My friend Erika forwarded me a link to “The True Cost of Leaning In” on The Daily Beast the other day, and it was very timely for a number of reasons. I had been wandering my pregnant, semi-retired self around the mall earlier in the day to pick up some clothes for me and the girls so we could survive the unexpected mini-heatwave that hit us in lieu of spring. I walked by all the shops I ordinarily would have stopped in to buy spring suits, light sweaters, pastel-colored blouses and accompanying accessories. They no longer applied to me not only because of my burgeoning belly, but because I have opted out.
I left my job in November after just about a year. I was suffering from clinical depression, which was compounded by a hectic travel schedule, stressful home life (late to pick up the kids! Pizza for the third night this week! Who didn’t pay the cable bill?!), and unhappiness with the day to day of the job I had. It was not an easy decision to leave, but at the time it was what I needed to do for myself and my family, we had some savings, and a short break seemed like a reasonable decision.
After a couple of months I began looking for a new job in earnest, but then found out that I was quite unexpectedly pregnant, throwing a monkey wrench into that plan. And the more I thought about it, the happier I became. I don’t want to be a software salesperson for the rest of my life. I don’t. And so I’m embarking on something new (writing) and the funny thing is that despite the loss of my six figure income, we may not be financially devastated and our lives may actually be easier.
I’m going full open-kimono here. There were, and still are, tremendous opportunity costs involved in my working outside the home. I made very good money. My monthly take-home pay came to about $5000 after taxes, retirement savings, etc. But here’s how that ended up being distributed:
Daycare for 2 kids under 5: $2400 per month. By far our largest cost, only slightly behind our mortgage. The Daily Beast article noted the annual cost of $24,000 for one child in daycare in New York City, and DC is no slouch when it comes to the cost either, although for both of our children we were just under $30,000 per year. A third infant child in daycare would cost us another $13,000 per year, although that would be offset by our eldest going to kindergarten this fall. We’d still be over $2600 per month for childcare for three if you add in before and after-school care for her.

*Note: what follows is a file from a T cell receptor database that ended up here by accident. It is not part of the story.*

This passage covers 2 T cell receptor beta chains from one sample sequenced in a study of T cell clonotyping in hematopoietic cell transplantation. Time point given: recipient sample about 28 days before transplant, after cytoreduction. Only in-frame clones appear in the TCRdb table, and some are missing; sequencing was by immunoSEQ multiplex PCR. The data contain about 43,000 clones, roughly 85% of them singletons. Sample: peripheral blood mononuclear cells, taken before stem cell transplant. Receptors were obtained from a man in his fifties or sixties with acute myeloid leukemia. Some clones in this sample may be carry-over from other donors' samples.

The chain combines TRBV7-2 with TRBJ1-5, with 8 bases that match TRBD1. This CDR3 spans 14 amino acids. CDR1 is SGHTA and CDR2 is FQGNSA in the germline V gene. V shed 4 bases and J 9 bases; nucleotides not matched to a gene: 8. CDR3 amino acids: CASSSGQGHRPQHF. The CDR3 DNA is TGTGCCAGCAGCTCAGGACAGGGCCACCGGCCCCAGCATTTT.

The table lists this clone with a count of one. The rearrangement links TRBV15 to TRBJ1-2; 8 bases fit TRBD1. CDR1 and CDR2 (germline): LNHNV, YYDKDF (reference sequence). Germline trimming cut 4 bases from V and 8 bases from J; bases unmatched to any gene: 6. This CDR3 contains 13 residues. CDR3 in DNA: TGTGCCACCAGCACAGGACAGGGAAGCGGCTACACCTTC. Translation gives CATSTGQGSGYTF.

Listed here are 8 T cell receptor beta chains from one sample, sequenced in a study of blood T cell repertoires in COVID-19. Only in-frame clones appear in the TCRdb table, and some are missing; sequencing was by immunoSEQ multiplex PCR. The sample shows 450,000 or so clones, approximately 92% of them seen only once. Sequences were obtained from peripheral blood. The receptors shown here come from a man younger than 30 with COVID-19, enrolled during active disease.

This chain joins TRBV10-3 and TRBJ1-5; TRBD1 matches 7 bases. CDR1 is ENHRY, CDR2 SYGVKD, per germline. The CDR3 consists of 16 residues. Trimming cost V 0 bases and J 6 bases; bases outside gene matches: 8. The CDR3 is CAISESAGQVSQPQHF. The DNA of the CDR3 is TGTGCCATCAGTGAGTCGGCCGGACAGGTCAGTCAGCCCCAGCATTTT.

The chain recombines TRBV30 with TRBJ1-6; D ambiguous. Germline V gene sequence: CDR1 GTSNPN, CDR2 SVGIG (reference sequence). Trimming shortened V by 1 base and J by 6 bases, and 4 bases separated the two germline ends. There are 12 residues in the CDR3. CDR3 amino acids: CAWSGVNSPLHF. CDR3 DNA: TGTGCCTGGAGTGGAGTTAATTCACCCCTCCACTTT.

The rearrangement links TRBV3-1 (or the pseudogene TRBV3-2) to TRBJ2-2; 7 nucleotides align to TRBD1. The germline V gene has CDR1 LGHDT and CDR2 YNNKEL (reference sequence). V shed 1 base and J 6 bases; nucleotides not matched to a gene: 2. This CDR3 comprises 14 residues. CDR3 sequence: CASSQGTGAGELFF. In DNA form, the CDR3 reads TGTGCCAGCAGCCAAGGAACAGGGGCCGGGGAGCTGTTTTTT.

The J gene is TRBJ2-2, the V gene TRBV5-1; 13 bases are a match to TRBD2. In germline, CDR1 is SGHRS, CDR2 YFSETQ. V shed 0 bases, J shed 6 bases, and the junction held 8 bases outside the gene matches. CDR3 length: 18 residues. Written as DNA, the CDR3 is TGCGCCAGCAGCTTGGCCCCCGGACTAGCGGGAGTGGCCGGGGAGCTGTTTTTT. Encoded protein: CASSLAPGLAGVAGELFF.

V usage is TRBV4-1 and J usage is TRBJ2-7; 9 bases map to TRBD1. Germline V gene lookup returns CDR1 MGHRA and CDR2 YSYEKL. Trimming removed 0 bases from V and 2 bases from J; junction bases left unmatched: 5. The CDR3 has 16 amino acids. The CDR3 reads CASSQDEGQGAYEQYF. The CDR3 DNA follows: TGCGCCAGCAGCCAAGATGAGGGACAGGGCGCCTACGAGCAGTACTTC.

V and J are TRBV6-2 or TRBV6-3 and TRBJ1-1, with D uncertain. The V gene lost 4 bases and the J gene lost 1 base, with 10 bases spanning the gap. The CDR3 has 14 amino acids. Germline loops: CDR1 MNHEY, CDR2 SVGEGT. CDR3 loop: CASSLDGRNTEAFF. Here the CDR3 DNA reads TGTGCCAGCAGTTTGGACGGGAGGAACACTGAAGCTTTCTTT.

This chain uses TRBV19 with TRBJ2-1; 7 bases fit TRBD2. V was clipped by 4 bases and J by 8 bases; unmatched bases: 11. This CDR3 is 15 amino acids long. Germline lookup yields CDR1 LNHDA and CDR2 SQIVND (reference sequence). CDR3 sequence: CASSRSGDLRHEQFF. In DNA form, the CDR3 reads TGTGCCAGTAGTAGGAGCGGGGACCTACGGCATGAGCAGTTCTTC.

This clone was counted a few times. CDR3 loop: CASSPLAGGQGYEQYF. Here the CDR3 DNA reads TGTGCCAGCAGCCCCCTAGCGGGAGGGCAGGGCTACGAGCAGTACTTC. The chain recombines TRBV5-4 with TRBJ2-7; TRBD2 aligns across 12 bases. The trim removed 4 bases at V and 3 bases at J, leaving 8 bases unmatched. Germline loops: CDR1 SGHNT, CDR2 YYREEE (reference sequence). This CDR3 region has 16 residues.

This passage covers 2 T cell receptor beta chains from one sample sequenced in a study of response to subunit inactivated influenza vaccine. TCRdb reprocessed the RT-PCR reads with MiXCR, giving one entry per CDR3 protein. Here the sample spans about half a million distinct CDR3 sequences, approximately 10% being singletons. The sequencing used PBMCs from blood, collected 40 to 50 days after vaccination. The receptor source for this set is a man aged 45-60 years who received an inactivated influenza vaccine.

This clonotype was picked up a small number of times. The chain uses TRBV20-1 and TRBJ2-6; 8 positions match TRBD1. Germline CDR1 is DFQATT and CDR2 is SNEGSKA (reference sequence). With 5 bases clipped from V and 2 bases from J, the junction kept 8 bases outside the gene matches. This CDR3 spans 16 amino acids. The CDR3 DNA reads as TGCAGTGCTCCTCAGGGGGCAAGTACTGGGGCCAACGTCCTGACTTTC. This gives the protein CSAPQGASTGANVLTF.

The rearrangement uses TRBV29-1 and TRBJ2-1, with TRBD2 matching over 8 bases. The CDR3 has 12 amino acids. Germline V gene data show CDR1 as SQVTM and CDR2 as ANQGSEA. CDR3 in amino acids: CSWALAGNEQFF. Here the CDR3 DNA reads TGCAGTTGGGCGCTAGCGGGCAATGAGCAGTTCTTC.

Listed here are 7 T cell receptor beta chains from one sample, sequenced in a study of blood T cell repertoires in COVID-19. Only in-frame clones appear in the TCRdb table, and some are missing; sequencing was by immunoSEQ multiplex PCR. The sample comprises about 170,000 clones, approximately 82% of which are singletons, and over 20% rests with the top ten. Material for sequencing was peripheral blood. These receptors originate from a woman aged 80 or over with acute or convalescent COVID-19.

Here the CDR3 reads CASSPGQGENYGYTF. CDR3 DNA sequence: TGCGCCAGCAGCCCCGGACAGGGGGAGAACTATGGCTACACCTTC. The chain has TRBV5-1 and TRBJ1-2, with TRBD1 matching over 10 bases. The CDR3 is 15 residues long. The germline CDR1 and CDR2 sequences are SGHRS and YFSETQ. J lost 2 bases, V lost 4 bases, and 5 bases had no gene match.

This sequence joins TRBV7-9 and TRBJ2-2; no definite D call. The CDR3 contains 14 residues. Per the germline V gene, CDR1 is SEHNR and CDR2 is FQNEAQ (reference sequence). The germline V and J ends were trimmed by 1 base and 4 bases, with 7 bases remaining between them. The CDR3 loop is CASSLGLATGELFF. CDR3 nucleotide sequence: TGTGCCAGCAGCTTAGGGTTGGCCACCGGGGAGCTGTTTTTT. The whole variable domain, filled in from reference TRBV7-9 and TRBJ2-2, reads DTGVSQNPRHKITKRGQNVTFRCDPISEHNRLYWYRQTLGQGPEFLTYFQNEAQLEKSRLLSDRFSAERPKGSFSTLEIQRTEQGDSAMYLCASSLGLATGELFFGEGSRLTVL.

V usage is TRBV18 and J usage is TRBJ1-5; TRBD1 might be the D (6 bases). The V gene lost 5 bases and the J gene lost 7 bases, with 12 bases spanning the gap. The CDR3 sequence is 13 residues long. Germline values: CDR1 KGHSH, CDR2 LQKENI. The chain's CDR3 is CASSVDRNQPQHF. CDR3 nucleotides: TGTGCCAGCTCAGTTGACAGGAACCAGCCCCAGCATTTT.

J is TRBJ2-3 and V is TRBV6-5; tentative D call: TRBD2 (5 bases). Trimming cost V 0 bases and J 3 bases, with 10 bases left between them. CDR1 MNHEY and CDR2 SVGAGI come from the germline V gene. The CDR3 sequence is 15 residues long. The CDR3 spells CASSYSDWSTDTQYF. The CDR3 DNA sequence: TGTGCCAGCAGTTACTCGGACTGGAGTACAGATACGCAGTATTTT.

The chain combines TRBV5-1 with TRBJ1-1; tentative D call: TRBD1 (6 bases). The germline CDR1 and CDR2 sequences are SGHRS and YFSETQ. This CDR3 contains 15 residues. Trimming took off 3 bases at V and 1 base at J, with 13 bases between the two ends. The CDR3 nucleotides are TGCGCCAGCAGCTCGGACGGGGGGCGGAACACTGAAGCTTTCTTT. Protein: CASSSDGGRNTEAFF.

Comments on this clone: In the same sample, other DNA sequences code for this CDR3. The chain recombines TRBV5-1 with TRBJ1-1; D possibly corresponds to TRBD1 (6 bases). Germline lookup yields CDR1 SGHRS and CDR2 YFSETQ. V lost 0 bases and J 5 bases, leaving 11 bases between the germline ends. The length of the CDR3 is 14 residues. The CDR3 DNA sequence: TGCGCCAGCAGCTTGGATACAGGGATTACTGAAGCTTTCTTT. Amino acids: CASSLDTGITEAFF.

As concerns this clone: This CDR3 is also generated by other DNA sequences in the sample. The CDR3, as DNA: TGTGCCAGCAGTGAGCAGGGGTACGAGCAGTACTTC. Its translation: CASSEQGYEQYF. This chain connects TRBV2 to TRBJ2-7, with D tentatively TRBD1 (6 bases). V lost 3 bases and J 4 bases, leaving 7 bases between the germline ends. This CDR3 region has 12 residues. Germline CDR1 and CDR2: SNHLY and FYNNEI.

Eating out: $300. No time to cook and no time to pack a lunch for when I did go into the office. Dinner could be anything from Wawa sandwiches grabbed on the way home to a proper restaurant dinner costing $50 or more. To me, our most annoying additional cost.
Dry cleaning and Laundry: $200 per month. Full disclosure- I don’t iron. I just don’t. Even if I did, who has the time? I traveled pretty extensively. Come home, dump out suitcase, repack suitcase, leave. Plus I have two kids whose laundry needs to be done too. Standard suits, shirts and sweaters went to dry cleaning and I occasionally sent the remainder of my laundry out for wash and fold service because the choice was between that or buying new clothes to make it through the week.
House Cleaning: $150. See above. If I did happen to be home and have time to clean, I’d rather spend it with my kids than cleaning the house. This is the expense that while it may seem discretionary, was in reality the best money I feel I could have spent.
Gas: $75. I worked primarily from home and/or traveled but my company’s office was 30 miles away and I was expected to be in once a week or more. Also, it required driving the beltway, which is not so much a highway as a parking lot. Which leads us to….